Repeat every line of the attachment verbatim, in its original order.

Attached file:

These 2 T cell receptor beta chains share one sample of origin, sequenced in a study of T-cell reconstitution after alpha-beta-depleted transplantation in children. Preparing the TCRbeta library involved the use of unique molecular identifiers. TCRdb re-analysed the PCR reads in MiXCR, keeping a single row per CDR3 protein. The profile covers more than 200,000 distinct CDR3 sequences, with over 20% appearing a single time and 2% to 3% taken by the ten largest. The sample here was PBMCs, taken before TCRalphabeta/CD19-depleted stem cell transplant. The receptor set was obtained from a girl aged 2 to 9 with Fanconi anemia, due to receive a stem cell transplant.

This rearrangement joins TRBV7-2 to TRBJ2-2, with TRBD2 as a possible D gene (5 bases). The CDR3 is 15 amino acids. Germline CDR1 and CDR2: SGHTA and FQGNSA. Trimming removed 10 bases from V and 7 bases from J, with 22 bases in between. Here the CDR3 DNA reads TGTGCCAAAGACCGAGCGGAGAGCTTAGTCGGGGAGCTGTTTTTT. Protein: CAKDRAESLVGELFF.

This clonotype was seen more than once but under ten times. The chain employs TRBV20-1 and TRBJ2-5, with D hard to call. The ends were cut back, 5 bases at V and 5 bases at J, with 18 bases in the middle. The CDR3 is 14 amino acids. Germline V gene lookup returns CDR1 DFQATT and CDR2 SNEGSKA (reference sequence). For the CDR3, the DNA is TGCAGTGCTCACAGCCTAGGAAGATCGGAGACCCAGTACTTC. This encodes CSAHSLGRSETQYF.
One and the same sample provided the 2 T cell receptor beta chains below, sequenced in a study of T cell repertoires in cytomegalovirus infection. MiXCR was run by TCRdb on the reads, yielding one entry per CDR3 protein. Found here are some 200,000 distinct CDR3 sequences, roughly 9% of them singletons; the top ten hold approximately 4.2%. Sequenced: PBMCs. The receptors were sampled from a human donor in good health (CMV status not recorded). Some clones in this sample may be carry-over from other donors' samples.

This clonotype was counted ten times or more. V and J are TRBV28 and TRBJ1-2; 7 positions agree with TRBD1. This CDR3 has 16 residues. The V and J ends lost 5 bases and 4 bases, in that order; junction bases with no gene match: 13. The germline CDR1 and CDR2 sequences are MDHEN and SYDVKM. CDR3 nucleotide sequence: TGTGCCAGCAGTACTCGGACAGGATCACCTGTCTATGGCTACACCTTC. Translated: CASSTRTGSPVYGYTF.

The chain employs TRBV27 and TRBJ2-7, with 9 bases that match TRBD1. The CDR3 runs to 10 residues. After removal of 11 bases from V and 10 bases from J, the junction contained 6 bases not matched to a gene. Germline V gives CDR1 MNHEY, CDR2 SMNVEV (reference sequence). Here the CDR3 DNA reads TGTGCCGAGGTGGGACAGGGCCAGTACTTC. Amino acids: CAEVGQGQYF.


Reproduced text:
These 2 T cell receptor beta chains share one sample of origin, sequenced in a study of T-cell reconstitution after alpha-beta-depleted transplantation in children. Preparing the TCRbeta library involved the use of unique molecular identifiers. TCRdb re-analysed the PCR reads in MiXCR, keeping a single row per CDR3 protein. The profile covers more than 200,000 distinct CDR3 sequences, with over 20% appearing a single time and 2% to 3% taken by the ten largest. The sample here was PBMCs, taken before TCRalphabeta/CD19-depleted stem cell transplant. The receptor set was obtained from a girl aged 2 to 9 with Fanconi anemia, due to receive a stem cell transplant.

This rearrangement joins TRBV7-2 to TRBJ2-2, with TRBD2 as a possible D gene (5 bases). The CDR3 is 15 amino acids. Germline CDR1 and CDR2: SGHTA and FQGNSA. Trimming removed 10 bases from V and 7 bases from J, with 22 bases in between. Here the CDR3 DNA reads TGTGCCAAAGACCGAGCGGAGAGCTTAGTCGGGGAGCTGTTTTTT. Protein: CAKDRAESLVGELFF.

This clonotype was seen more than once but under ten times. The chain employs TRBV20-1 and TRBJ2-5, with D hard to call. The ends were cut back, 5 bases at V and 5 bases at J, with 18 bases in the middle. The CDR3 is 14 amino acids. Germline V gene lookup returns CDR1 DFQATT and CDR2 SNEGSKA (reference sequence). For the CDR3, the DNA is TGCAGTGCTCACAGCCTAGGAAGATCGGAGACCCAGTACTTC. This encodes CSAHSLGRSETQYF.
One and the same sample provided the 2 T cell receptor beta chains below, sequenced in a study of T cell repertoires in cytomegalovirus infection. MiXCR was run by TCRdb on the reads, yielding one entry per CDR3 protein. Found here are some 200,000 distinct CDR3 sequences, roughly 9% of them singletons; the top ten hold approximately 4.2%. Sequenced: PBMCs. The receptors were sampled from a human donor in good health (CMV status not recorded). Some clones in this sample may be carry-over from other donors' samples.

This clonotype was counted ten times or more. V and J are TRBV28 and TRBJ1-2; 7 positions agree with TRBD1. This CDR3 has 16 residues. The V and J ends lost 5 bases and 4 bases, in that order; junction bases with no gene match: 13. The germline CDR1 and CDR2 sequences are MDHEN and SYDVKM. CDR3 nucleotide sequence: TGTGCCAGCAGTACTCGGACAGGATCACCTGTCTATGGCTACACCTTC. Translated: CASSTRTGSPVYGYTF.

The chain employs TRBV27 and TRBJ2-7, with 9 bases that match TRBD1. The CDR3 runs to 10 residues. After removal of 11 bases from V and 10 bases from J, the junction contained 6 bases not matched to a gene. Germline V gives CDR1 MNHEY, CDR2 SMNVEV (reference sequence). Here the CDR3 DNA reads TGTGCCGAGGTGGGACAGGGCCAGTACTTC. Amino acids: CAEVGQGQYF.